I try to use colours, shapes, and other references exactly as they appear in manuscripts. It’s hard to make a game looking like ours and be playable, clear, and understandable at the same time. It is also important for me that every detail, like the shape of the sword, the clothes of the character, or the effects of the fire look like they’ve been taken from a real manuscript. In addition to reviewing manuscripts, I am also looking for information about what ordinary life was like at the time. Every detail helps us build immersion.
Wojtek: All of our units and the game’s visual style is based on these ancient manuscripts. A lot of libraries and museums have digitized those scripts, making it easier for us to flick through them and get inspired. We also work very closely with a medievalist, who makes sure that what we do is as close to being as authentic as possible. And we have a very dedicated and knowledgeable community, who are always willing to help us out. I guess we are able to do what we do because of the passion of others towards this ancient art and that’s what’s really cool about it.
TSA: Where did the idea come from to have anthropomorphic animals as the characters? And do those anthropomorphic qualities of the animals dictate the way they behave in the game? Attacks, movement, special abilities, that kind of thing?
Wojtek: All of those crazy animals and characters weren’t created by us, they’re a figment of the imagination of people that were here hundreds of years ago in the past! The illuminators from 700 years ago were the ones that created donkeys with trumpets, dogs with spears, and more. They are our concept artists.
Dorota: We try to include in our game true medieval humour and beliefs about that world; It is not only about the visual style. Many of these drawings present beliefs and legends living in the imagination of medieval society and describe reality in a perverse and witty way.
For example, rabbits back then were considered as pure, helpless, and passive creatures. Even Jesus was surrounded by them in medieval texts. Rabbits were portrayed as victims too (In the Medieval era a significant proportion of the French economy was based on eating and skinning rabbits). But when it came to marginalia, rabbits turned to pure machines of terror, killing knights and anything else they came across. Amused medieval artists show us a world where rabbits get their revenge. A world upside-down where the hunter becomes the hunted.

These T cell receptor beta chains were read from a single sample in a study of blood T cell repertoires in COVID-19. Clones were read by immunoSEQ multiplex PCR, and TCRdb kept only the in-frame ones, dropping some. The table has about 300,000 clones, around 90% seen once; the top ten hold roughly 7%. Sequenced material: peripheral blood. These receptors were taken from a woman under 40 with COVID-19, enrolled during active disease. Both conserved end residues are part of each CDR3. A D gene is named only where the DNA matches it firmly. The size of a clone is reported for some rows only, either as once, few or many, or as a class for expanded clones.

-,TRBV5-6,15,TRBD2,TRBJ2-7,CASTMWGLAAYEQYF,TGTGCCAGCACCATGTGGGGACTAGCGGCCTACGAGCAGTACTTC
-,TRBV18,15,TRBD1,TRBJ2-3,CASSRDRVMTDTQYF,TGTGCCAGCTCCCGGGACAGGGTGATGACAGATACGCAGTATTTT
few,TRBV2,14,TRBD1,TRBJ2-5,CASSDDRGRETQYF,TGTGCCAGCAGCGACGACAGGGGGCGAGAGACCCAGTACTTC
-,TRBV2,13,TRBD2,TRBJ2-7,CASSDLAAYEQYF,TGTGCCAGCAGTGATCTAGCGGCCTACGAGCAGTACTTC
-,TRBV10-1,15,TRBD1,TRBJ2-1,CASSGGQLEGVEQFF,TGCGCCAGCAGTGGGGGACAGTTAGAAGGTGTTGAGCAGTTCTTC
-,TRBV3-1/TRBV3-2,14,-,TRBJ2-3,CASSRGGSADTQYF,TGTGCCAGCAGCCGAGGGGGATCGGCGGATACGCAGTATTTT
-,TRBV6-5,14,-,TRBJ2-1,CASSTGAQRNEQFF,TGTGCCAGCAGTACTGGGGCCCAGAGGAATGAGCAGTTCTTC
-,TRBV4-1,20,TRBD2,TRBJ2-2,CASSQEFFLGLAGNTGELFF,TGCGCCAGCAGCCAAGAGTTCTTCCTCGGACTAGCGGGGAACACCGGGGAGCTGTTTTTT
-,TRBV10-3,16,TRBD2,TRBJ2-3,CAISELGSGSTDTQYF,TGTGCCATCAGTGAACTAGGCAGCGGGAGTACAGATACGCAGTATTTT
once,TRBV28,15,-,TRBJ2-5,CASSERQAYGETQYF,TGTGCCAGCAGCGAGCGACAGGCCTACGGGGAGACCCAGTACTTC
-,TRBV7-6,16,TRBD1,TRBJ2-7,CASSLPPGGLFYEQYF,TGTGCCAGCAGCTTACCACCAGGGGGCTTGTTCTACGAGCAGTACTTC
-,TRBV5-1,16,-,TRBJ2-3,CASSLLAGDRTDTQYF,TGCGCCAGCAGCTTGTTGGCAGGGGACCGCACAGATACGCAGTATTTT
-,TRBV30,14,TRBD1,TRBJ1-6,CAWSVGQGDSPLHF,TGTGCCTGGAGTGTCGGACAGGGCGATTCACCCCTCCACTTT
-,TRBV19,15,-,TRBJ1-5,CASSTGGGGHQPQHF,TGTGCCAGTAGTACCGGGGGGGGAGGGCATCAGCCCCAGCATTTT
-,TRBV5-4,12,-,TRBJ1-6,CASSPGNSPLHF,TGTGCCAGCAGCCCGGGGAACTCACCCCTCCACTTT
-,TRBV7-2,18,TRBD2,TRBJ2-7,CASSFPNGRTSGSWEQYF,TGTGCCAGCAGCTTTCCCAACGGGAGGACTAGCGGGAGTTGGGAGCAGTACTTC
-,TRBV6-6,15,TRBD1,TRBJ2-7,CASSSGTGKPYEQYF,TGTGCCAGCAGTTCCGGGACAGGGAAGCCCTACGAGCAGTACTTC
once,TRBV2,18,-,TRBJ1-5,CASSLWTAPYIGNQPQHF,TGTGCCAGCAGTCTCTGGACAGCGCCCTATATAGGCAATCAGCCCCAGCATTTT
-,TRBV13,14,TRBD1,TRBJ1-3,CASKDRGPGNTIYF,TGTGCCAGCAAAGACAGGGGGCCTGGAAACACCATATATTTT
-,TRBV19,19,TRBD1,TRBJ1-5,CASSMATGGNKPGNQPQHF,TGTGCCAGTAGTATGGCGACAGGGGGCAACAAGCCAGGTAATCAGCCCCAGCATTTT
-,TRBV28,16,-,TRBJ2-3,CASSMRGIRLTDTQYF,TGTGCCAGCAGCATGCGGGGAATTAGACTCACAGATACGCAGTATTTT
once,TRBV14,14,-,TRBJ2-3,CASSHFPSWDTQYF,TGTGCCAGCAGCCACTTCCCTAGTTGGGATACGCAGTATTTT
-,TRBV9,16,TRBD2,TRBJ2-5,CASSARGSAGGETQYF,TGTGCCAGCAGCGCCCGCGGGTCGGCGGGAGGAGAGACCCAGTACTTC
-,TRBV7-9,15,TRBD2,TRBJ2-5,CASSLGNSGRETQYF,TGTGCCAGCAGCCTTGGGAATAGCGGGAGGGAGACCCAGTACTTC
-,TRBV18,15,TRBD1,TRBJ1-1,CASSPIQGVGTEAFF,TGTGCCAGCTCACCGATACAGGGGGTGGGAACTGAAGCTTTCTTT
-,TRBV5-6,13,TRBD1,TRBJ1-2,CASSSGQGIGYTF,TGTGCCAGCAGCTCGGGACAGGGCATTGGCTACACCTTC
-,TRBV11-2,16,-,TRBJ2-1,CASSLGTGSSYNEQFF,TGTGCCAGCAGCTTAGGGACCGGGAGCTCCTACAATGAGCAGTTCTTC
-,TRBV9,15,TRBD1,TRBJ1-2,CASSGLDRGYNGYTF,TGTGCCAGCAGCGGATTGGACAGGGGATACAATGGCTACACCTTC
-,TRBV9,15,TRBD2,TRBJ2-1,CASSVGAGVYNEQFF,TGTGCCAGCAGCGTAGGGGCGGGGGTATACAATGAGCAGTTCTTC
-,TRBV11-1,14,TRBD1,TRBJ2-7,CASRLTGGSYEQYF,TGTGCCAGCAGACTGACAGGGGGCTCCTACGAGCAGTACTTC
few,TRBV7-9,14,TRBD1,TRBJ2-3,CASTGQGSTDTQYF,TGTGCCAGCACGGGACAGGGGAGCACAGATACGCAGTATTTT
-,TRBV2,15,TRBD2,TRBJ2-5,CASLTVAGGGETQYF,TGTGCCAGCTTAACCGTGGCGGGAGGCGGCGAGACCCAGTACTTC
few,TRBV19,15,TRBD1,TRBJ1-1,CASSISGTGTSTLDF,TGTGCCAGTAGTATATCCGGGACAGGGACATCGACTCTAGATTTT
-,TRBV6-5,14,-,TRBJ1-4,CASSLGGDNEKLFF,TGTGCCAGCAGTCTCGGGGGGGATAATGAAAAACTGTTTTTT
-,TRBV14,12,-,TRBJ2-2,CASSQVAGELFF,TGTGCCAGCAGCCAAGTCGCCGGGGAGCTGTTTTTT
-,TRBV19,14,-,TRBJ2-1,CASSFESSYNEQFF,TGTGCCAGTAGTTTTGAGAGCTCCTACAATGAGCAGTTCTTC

Wojtek: And yes, our units will be influenced by their appearance and physical traits. For example, our snails are big beasts, which means that they will move a little bit slower on the pages of the battlefield. Actually, it’s quite fun to design each unit’s properties. It brings out a lot of laughs!
Dorota: The artistic department (actually, me!) works closely with the game director and designer, Wojtek. He creates game mechanics and I am looking for visual references best suited to a given problem. After determining the appearance and function of a new unit, we consult with the medievalist so that each unit’s appearance, meaning and symbolism corresponds to our historical references.
Sometimes we see a strange character in the manuscript and decide to add it to our units. Wojtek invents mechanics based on its appearance and I draw it in our style and animate.
TSA: What type of creature or character in your game best represents you and the other members of the team?
Wojtek: To get in the mood of Spook-tober, and to go with the “poor indie devs who can’t afford food” narrative, here we are, as skeletons from Hours of Saint-Omer, France ca. 1320. And most likely, that’s how we all gonna look like by the time Inkulinati is out!
Thanks to Wojtek and Dorota for answering our questions. Inkulinati will be released in 2020. To find out more about the game head to its Steam page. You can also keep up to date with all things Inkulinati over on Yaza Games’ Facebook and Twitter feeds.